Celebrity Interview: Ben Fong-Torres, Rock Journalist and Moonalice DJ, Talks on Days, Times, Seasons and Events

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Ben Fong-Torres, DJ and program director with Moonalice Radio, the indie band from the Bay area comprised of Roger McNamee, Pete Sears, Barry Sless and John Molo, has spent the majority of his life living the music scene.

Although Fong-Torres, 71, is no longer jetting around with Linda Ronstadt or sailing with Mick Jagger, the former Rolling Stone rock journalist, writer and editor, San Francisco Chronicle radio columnist and senior editor for Qello Concerts, which streams music concerts & documentaries, a Netflix for all kinds of music, shows no signs of slowing down or heading to the proverbial retirement phase of life.

Creating Moonalice Radio with McNamee and producer T Bone Burnett, who also produced their first debut album, was an avenue to broadcasting the mood, feeling, and soundtrack of a time and season that has taken on iconic value.

Moonalice Radio brings back those good vibrations to a region commonly associated with the rise of the cultural and music revolution: Haight Ashbury, the hippie movement, flower children, the birth of the Grateful Dead and of course on the early side the Beat Poets, Allen Ginsberg and Howl.

The uniqueness of Moonalice is in part to the founders. McNamee, who goes by the stage name Chubby Wombat Moonalice, a former venture capitalist and one of the initial Facebook investors, has essentially bypassed the "system" and forged his own path for putting the music on the airwaves.

Moonalice is the first band without a label to achieve one million downloads from its own servers, direct from artist. "It's 420 Somewhere" has been downloaded over two million times," according to Wikipedia.

Fong-Torres, who is also the subject of a documentary in the upcoming year, by Suzanne Joe Kai, agreed to an interview. Below are his responses.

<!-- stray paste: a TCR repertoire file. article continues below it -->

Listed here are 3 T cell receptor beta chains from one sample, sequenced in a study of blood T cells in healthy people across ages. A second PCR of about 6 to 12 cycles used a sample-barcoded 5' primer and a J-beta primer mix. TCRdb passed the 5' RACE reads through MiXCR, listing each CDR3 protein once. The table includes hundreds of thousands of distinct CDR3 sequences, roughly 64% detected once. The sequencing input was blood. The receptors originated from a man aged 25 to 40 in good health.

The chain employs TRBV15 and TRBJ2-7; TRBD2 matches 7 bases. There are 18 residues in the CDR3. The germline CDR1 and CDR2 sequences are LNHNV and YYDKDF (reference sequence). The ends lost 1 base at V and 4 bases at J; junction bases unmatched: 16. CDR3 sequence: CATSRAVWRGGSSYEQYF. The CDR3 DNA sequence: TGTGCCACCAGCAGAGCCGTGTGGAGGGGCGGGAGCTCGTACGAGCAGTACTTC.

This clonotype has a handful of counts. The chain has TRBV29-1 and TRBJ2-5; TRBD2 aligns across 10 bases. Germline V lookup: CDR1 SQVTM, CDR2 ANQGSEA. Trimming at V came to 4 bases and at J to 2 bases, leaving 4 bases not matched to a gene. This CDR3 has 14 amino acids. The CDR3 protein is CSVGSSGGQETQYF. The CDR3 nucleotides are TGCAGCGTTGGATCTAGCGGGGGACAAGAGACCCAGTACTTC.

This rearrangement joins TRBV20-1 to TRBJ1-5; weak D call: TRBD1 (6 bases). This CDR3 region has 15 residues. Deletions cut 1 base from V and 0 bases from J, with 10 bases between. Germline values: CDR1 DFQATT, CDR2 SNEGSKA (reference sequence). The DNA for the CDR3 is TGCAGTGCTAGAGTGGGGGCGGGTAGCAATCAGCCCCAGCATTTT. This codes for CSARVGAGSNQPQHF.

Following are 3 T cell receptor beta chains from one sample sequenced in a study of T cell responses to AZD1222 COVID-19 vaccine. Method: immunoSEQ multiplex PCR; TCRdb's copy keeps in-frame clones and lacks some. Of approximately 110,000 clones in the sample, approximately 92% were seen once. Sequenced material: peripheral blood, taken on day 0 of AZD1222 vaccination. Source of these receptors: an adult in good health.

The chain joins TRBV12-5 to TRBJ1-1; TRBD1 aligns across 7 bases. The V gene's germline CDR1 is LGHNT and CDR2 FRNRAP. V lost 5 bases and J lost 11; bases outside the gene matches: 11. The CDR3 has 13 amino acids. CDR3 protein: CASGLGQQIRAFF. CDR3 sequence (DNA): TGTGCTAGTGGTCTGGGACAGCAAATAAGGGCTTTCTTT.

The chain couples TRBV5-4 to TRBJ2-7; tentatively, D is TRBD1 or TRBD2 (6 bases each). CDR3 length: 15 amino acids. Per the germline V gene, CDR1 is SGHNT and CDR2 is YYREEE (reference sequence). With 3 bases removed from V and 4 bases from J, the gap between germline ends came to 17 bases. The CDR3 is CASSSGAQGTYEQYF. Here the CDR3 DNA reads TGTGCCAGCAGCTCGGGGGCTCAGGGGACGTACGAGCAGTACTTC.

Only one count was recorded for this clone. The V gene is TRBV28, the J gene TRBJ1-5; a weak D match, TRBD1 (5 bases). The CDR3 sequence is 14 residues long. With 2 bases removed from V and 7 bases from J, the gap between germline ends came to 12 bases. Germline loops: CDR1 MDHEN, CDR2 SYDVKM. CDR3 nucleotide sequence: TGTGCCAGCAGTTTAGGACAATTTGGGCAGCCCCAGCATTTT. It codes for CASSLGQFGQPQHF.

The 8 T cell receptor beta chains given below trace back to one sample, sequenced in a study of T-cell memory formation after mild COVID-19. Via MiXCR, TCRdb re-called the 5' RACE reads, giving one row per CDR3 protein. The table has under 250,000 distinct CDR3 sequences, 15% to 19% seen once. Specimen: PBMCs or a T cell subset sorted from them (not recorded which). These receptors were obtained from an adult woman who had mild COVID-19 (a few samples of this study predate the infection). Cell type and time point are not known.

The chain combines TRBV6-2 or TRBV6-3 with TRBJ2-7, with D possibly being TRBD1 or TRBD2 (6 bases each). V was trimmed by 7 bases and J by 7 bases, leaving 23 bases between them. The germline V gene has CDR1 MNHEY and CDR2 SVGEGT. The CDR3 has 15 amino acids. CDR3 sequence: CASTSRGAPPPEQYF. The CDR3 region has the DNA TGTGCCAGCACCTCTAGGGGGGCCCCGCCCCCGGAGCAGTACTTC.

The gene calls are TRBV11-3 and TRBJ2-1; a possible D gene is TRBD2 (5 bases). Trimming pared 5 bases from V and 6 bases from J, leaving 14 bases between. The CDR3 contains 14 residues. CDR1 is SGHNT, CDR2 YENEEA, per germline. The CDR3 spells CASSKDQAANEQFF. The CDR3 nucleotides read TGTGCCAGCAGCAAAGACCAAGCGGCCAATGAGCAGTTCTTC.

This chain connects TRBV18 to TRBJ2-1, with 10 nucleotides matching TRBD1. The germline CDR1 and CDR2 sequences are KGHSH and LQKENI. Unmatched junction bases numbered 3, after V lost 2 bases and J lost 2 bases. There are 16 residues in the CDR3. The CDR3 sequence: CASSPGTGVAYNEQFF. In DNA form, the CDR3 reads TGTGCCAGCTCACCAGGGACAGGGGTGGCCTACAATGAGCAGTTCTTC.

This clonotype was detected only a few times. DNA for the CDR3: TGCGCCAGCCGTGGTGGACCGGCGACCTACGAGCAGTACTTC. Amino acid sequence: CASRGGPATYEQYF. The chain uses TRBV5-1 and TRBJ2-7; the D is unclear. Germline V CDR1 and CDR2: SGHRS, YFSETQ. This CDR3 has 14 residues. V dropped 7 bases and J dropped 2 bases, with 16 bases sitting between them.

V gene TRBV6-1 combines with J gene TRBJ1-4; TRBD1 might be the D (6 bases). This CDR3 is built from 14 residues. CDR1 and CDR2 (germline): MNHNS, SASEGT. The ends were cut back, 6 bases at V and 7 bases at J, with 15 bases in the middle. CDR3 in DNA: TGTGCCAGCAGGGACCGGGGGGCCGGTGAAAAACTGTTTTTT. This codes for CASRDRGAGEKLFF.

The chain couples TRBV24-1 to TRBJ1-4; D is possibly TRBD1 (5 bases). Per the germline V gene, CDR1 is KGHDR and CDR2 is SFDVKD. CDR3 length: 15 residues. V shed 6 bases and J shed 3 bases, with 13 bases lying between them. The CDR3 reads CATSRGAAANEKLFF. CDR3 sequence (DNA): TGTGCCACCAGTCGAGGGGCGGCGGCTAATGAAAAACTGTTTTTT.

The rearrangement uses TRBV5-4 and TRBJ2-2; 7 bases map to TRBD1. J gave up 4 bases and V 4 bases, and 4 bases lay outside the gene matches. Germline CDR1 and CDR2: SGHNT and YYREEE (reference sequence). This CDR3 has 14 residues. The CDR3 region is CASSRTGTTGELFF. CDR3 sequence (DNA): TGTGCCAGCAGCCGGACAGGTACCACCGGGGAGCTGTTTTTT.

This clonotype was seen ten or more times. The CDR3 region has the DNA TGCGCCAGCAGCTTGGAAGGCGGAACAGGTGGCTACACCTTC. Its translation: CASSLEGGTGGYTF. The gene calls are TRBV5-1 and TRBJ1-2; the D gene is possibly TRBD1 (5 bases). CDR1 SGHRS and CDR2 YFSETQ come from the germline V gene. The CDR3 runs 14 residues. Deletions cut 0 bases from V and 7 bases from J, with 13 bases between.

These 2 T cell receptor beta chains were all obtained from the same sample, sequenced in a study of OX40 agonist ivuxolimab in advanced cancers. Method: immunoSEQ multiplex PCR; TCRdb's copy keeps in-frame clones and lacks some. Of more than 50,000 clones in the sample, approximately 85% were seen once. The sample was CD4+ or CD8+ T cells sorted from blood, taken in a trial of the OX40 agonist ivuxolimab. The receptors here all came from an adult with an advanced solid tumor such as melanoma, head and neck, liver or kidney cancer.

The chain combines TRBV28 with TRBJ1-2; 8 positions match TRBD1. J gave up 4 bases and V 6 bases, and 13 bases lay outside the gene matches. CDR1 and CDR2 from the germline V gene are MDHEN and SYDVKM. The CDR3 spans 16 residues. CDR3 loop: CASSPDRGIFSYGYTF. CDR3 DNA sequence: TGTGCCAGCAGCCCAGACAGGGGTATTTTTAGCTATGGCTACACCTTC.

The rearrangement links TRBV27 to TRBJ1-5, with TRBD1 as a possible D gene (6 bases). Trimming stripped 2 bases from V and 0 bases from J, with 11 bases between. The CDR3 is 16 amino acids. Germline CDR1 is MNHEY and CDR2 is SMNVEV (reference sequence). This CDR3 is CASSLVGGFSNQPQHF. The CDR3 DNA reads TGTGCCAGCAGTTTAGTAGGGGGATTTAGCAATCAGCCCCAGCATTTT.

Janet Walker: You started working for Rolling stone in 1969 – and for a little more than a decade covered prolific changes in the music industry which can be a topic in itself – I think this is a two part - explain what it was like for you to thrust into the music world at a time many consider the heyday of rock and roll?

Ben Fong-Torres: Ha! I wasn't thrust into the music world. As a kid, I loved music, and, growing up in the '50s into the '60s, the age of Top 40, came to like all kinds of music. A year in Amarillo, away from Oakland Chinatown, got me into country & western. To write for Rolling Stone, and then to go to work there as an editor as well, was just a great job. It was Jann Wenner's genius that he came up with the idea for a mostly serious publication to cover the music and the culture just as it was expanding and exploding.

JW: If this question were to be played out it a film it would have you caught up in a helicopter riding off to a secluded location by chance and position – Describe some opportunities or most unusual interview settings?

Ben Fong Torres:  Well, as the rock industry got bigger, so did budgets, so we found ourselves in a time of extravagant (often excessive) parties to celebrate the release of albums. Journalists would be jetted from coast to coast to attend these bashes, and run into celebrity guests.

I think I went to one for the Eagles and met John Belushi. But at work, settings ranged from private jets (Elton) to tour buses (too many artists to name, but I treasure memories of riding with Bonnie Raitt, Tom Waits, John Prine, and, on another story, Linda Ronstadt. And, of course, Willie Nelson.